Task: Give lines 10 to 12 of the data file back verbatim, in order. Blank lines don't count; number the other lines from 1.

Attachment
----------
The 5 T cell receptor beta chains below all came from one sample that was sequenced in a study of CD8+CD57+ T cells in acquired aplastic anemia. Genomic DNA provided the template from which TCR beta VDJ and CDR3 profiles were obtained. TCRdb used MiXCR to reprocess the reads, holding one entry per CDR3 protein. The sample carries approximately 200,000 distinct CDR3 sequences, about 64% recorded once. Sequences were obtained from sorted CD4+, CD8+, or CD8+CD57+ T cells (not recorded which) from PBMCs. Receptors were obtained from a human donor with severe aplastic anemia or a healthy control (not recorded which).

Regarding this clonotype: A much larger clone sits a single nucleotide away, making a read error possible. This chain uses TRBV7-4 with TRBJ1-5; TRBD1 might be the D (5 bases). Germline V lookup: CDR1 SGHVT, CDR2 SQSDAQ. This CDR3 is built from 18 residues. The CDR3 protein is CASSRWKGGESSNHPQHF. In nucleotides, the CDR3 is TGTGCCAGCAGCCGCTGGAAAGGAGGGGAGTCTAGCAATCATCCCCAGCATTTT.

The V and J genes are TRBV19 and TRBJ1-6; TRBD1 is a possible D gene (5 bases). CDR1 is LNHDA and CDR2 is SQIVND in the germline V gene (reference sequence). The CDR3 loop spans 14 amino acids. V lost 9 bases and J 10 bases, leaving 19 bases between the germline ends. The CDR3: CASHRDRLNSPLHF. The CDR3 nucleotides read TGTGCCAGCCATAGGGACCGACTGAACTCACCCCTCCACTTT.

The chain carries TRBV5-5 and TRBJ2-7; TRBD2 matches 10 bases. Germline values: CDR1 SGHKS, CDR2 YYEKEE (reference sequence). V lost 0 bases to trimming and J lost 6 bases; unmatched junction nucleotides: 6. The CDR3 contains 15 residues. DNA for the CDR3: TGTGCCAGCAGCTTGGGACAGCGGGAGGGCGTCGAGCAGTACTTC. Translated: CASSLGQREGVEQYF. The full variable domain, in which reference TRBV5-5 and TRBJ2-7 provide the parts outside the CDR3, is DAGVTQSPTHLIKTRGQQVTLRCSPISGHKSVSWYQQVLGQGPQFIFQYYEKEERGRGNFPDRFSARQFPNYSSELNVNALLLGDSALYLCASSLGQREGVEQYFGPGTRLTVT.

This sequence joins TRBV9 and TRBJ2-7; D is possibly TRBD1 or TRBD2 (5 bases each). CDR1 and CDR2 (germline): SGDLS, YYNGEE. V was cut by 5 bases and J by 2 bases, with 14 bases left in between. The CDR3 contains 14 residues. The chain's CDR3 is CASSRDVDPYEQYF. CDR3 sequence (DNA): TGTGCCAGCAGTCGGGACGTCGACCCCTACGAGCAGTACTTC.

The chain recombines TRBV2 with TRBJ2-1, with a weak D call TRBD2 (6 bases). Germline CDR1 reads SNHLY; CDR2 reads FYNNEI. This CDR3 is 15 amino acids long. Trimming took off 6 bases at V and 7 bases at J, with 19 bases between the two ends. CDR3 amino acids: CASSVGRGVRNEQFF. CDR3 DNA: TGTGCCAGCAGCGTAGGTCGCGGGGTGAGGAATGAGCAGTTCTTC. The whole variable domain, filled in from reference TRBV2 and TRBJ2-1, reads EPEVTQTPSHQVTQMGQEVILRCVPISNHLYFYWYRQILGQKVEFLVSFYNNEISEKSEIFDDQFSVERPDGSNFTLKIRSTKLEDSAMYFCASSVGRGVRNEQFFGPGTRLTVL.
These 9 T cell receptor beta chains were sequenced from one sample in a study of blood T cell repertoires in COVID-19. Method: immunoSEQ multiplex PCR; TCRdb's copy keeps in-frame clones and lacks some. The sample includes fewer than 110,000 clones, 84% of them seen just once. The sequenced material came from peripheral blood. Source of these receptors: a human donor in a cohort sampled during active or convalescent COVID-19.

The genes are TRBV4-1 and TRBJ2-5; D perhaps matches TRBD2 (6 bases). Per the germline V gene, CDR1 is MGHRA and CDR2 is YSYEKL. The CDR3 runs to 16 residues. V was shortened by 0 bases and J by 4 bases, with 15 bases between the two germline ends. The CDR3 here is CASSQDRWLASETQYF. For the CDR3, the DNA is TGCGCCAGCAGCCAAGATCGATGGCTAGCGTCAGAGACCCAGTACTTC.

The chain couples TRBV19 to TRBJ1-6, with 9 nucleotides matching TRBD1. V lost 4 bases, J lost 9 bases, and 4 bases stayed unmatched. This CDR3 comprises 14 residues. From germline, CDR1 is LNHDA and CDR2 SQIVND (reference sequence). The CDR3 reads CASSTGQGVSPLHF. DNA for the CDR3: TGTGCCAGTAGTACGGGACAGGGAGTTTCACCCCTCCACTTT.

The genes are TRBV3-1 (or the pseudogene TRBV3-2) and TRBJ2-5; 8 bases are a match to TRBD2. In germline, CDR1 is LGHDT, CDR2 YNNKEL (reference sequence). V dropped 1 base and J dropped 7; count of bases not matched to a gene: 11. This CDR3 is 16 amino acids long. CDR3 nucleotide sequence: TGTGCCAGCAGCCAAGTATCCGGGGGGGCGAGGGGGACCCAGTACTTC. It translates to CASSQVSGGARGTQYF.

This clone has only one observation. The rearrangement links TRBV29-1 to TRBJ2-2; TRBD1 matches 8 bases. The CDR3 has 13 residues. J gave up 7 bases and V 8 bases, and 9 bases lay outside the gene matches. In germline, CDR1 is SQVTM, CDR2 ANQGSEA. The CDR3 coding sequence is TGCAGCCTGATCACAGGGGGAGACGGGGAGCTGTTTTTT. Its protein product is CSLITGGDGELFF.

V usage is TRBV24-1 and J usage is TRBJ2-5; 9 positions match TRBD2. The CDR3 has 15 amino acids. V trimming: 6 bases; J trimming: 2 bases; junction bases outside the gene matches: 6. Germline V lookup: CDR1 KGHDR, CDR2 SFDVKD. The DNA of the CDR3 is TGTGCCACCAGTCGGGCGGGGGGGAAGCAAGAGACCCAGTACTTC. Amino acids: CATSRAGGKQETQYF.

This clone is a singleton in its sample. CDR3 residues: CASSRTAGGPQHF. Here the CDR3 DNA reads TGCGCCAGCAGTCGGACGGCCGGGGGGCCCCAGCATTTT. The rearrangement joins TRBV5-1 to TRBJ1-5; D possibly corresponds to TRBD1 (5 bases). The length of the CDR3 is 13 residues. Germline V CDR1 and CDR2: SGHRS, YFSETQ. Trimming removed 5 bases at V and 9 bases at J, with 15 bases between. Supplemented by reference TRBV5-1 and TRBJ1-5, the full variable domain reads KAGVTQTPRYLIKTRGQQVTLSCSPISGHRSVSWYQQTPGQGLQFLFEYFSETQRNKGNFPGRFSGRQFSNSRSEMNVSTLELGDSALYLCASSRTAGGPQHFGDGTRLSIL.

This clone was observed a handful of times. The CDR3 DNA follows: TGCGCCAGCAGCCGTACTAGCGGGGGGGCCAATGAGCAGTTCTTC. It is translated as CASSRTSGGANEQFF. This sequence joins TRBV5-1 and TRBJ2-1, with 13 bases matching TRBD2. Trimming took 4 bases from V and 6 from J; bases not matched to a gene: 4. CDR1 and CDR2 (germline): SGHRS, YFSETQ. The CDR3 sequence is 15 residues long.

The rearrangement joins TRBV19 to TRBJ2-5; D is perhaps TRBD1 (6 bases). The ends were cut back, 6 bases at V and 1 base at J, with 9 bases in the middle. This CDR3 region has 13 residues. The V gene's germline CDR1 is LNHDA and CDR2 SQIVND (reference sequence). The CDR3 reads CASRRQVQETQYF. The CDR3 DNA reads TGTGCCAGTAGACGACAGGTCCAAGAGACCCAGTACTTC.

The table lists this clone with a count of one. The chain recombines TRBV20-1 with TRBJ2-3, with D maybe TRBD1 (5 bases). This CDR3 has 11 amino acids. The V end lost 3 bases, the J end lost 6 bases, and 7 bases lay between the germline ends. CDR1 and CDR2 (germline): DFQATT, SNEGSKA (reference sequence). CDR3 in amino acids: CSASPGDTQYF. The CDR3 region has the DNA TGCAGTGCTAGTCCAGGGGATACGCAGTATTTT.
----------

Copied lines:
The genes are TRBV3-1 (or the pseudogene TRBV3-2) and TRBJ2-5; 8 bases are a match to TRBD2. In germline, CDR1 is LGHDT, CDR2 YNNKEL (reference sequence). V dropped 1 base and J dropped 7; count of bases not matched to a gene: 11. This CDR3 is 16 amino acids long. CDR3 nucleotide sequence: TGTGCCAGCAGCCAAGTATCCGGGGGGGCGAGGGGGACCCAGTACTTC. It translates to CASSQVSGGARGTQYF.

This clone has only one observation. The rearrangement links TRBV29-1 to TRBJ2-2; TRBD1 matches 8 bases. The CDR3 has 13 residues. J gave up 7 bases and V 8 bases, and 9 bases lay outside the gene matches. In germline, CDR1 is SQVTM, CDR2 ANQGSEA. The CDR3 coding sequence is TGCAGCCTGATCACAGGGGGAGACGGGGAGCTGTTTTTT. Its protein product is CSLITGGDGELFF.

V usage is TRBV24-1 and J usage is TRBJ2-5; 9 positions match TRBD2. The CDR3 has 15 amino acids. V trimming: 6 bases; J trimming: 2 bases; junction bases outside the gene matches: 6. Germline V lookup: CDR1 KGHDR, CDR2 SFDVKD. The DNA of the CDR3 is TGTGCCACCAGTCGGGCGGGGGGGAAGCAAGAGACCCAGTACTTC. Amino acids: CATSRAGGKQETQYF.